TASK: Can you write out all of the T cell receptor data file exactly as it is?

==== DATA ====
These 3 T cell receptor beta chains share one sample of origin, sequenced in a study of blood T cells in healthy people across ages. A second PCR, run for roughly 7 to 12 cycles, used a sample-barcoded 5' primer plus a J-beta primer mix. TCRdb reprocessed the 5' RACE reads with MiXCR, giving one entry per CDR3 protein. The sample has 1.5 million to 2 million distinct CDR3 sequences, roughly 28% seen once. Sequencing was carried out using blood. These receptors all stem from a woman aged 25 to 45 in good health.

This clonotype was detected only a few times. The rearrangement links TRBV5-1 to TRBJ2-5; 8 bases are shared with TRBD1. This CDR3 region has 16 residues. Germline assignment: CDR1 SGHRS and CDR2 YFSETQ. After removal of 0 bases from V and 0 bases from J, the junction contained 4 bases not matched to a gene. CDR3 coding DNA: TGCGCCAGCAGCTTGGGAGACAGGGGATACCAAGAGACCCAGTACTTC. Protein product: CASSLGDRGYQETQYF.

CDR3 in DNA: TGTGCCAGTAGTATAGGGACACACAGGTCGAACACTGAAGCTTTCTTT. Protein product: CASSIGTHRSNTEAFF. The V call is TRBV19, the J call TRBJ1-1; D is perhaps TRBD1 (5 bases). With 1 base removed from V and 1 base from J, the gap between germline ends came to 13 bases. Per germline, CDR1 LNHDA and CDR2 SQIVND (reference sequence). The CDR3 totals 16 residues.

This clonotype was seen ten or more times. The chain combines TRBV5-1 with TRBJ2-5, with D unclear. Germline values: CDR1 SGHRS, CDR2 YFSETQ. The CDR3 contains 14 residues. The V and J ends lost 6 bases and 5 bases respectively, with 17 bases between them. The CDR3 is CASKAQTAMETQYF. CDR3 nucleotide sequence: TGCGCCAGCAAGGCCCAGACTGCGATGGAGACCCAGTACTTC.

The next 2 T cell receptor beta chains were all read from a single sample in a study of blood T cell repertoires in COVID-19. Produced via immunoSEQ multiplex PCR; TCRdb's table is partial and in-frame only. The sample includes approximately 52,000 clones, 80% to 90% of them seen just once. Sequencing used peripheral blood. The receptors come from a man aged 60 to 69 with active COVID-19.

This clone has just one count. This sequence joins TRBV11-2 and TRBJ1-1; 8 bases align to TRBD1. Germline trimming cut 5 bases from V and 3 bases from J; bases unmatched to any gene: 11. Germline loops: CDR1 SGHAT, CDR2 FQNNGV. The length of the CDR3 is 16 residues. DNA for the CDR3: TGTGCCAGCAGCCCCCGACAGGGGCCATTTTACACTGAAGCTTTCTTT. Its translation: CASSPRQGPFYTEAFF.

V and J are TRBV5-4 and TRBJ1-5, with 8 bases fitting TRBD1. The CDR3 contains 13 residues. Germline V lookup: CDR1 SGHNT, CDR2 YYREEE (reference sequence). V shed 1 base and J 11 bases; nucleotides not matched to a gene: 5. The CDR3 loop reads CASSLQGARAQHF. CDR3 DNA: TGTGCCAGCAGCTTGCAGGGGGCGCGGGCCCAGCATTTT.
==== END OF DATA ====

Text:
These 3 T cell receptor beta chains share one sample of origin, sequenced in a study of blood T cells in healthy people across ages. A second PCR, run for roughly 7 to 12 cycles, used a sample-barcoded 5' primer plus a J-beta primer mix. TCRdb reprocessed the 5' RACE reads with MiXCR, giving one entry per CDR3 protein. The sample has 1.5 million to 2 million distinct CDR3 sequences, roughly 28% seen once. Sequencing was carried out using blood. These receptors all stem from a woman aged 25 to 45 in good health.

This clonotype was detected only a few times. The rearrangement links TRBV5-1 to TRBJ2-5; 8 bases are shared with TRBD1. This CDR3 region has 16 residues. Germline assignment: CDR1 SGHRS and CDR2 YFSETQ. After removal of 0 bases from V and 0 bases from J, the junction contained 4 bases not matched to a gene. CDR3 coding DNA: TGCGCCAGCAGCTTGGGAGACAGGGGATACCAAGAGACCCAGTACTTC. Protein product: CASSLGDRGYQETQYF.

CDR3 in DNA: TGTGCCAGTAGTATAGGGACACACAGGTCGAACACTGAAGCTTTCTTT. Protein product: CASSIGTHRSNTEAFF. The V call is TRBV19, the J call TRBJ1-1; D is perhaps TRBD1 (5 bases). With 1 base removed from V and 1 base from J, the gap between germline ends came to 13 bases. Per germline, CDR1 LNHDA and CDR2 SQIVND (reference sequence). The CDR3 totals 16 residues.

This clonotype was seen ten or more times. The chain combines TRBV5-1 with TRBJ2-5, with D unclear. Germline values: CDR1 SGHRS, CDR2 YFSETQ. The CDR3 contains 14 residues. The V and J ends lost 6 bases and 5 bases respectively, with 17 bases between them. The CDR3 is CASKAQTAMETQYF. CDR3 nucleotide sequence: TGCGCCAGCAAGGCCCAGACTGCGATGGAGACCCAGTACTTC.

The next 2 T cell receptor beta chains were all read from a single sample in a study of blood T cell repertoires in COVID-19. Produced via immunoSEQ multiplex PCR; TCRdb's table is partial and in-frame only. The sample includes approximately 52,000 clones, 80% to 90% of them seen just once. Sequencing used peripheral blood. The receptors come from a man aged 60 to 69 with active COVID-19.

This clone has just one count. This sequence joins TRBV11-2 and TRBJ1-1; 8 bases align to TRBD1. Germline trimming cut 5 bases from V and 3 bases from J; bases unmatched to any gene: 11. Germline loops: CDR1 SGHAT, CDR2 FQNNGV. The length of the CDR3 is 16 residues. DNA for the CDR3: TGTGCCAGCAGCCCCCGACAGGGGCCATTTTACACTGAAGCTTTCTTT. Its translation: CASSPRQGPFYTEAFF.

V and J are TRBV5-4 and TRBJ1-5, with 8 bases fitting TRBD1. The CDR3 contains 13 residues. Germline V lookup: CDR1 SGHNT, CDR2 YYREEE (reference sequence). V shed 1 base and J 11 bases; nucleotides not matched to a gene: 5. The CDR3 loop reads CASSLQGARAQHF. CDR3 DNA: TGTGCCAGCAGCTTGCAGGGGGCGCGGGCCCAGCATTTT.